Theorem 5.1 The following statement are equivalent:

  1. (i)

    CP(0) is asymptotically stable;

  2. (ii)

    lim t T(t)x=0, for every xX;

  3. (iii)

    CP(0) is globally asymptotically stable;

  4. (iv)

    CP(0) is uniformly asymptotically stable.

Proof (i) (ii) Suppose that CP(0) is asymptotically stable. Let t 0 T. There exists γ=γ( t 0 )>0 such that any solution x(t)=x(t, t 0 , x 0 ) of CP(0) with initial value x 0 D(A), vanishes at ∞ whenever x 0 <γ. Fix 0xD(A). Then

lim t T ( t t 0 ) γ x / ( 2 x ) =0.

Hence,

lim t T ( t t 0 ) x =0,xD(A).

Consequently, we obtain

lim t T ( t ) x =0,xD(A).

By the boundedness of {T(t):tT} and the density of D(A) in X, we deduce that

lim t T ( t ) x =0,xX.
  1. (ii)

    (iii) Condition (ii) implies that {T(t)x:tT} is bounded for every xX. The uniform boundedness theorem insures the boundedness of {T(t):tT}. Consequently, CP(0) is stable, and by our assumption, CP(0) is globally asymptotically stable.

  2. (iii)

    (iv) Condition (iii) implies that {T(t)x:tT} is bounded for every xX. Again the uniform boundedness theorem guarantees the boundedness of {T(t):tT}. Consequently, CP(0) is uniformly stable by Theorem 4.3, and by our assumption, CP(0) is uniformly asymptotically stable. □

6 A characterization of exponential stability and uniform exponential stability

We need the following lemmas to establish a characterization of the exponential stability of CP(0). Their proofs are straightforward and will be omitted.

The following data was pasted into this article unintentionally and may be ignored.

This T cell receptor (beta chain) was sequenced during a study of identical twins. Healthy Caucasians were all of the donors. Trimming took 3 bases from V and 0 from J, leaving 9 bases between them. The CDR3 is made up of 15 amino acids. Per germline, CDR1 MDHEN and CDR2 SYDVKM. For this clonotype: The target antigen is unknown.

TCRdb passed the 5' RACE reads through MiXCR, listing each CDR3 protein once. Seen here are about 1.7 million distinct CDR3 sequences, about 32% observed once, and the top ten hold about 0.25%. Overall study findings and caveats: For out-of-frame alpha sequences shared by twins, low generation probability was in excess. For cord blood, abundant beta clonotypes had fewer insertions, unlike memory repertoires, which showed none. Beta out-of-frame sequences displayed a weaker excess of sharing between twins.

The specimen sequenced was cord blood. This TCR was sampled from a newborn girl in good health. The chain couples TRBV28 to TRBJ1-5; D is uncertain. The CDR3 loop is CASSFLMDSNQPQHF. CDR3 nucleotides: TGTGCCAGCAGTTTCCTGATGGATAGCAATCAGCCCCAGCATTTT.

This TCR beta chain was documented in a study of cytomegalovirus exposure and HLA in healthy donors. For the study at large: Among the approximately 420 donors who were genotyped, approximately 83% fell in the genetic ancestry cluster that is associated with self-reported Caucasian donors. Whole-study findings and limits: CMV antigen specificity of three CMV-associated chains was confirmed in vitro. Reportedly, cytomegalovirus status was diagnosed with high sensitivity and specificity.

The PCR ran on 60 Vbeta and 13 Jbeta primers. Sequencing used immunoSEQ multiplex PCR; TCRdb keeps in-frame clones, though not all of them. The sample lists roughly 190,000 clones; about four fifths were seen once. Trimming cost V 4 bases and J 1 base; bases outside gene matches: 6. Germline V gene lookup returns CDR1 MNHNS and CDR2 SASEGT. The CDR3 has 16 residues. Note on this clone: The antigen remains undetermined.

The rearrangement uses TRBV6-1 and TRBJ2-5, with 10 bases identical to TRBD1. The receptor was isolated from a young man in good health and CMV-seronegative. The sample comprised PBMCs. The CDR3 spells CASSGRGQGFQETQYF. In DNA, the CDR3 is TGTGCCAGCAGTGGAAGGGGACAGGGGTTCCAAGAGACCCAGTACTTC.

Lemma 6.1 CP(0) is exponentially stable if and only if there exists α>0 with α R + such that for any t 0 T, there exists γ=γ( t 0 )1 such that for any solution x(t)=x(t, t 0 , x 0 ) of CP(0) with initial value x 0 D(A) we have

x ( t ) γ x 0 e α (t, t 0 ),t t 0 ,tT.

Lemma 6.2 CP(0) is uniformly exponentially stable if and only if there exists α>0 with α R + and there exists γ1 such that for any t 0 T, and any solution x(t)=x(t, t 0 , x 0 ) of CP(0) with initial value x 0 D(A) we have

x ( t ) γ x 0 e α (t, t 0 ),t t 0 ,tT.

In the following two theorems, we extend the results of DaCunha [9], Theorem 2.2] when A C rd R(T, M n (R)) to the case where A is the generator of T.

Theorem 6.3 The following statements are equivalent:

  1. (i)

    CP(0) is exponentially stable;

  2. (ii)

    There exists α>0 with α R + such that for any t 0 T, there exists γ=γ( t 0 )1 such that

    T ( t ) γ e α (t+ t 0 , t 0 ),tT.

Proof (i) (ii) Let CP(0) be exponentially stable. Then there is α>0 with α R + such that for any t 0 T, there exists γ=γ( t 0 )1 such that for any solution x(t)=T(t t 0 ) x 0 of CP(0) with initial value x 0 D(A), we have

T ( t t 0 ) x 0 γ x 0 e α (t, t 0 ),t t 0 ,tT.

Fix t 0 T, and let 0xD(A). Then

T ( t t 0 ) x γx e α (t, t 0 ),t t 0 ,tT.

Using D(A) is dense in X and Corollary 2.3, we obtain

T ( t t 0 ) x γx e α (t, t 0 ),xX,t t 0 ,tT.

This implies that

T ( t ) γ e α (t+ t 0 , t 0 ),tT.

(ii) (i) Assume there exists α>0 with α R + such that for every t 0 T, there exists γ=γ( t 0 )1 such that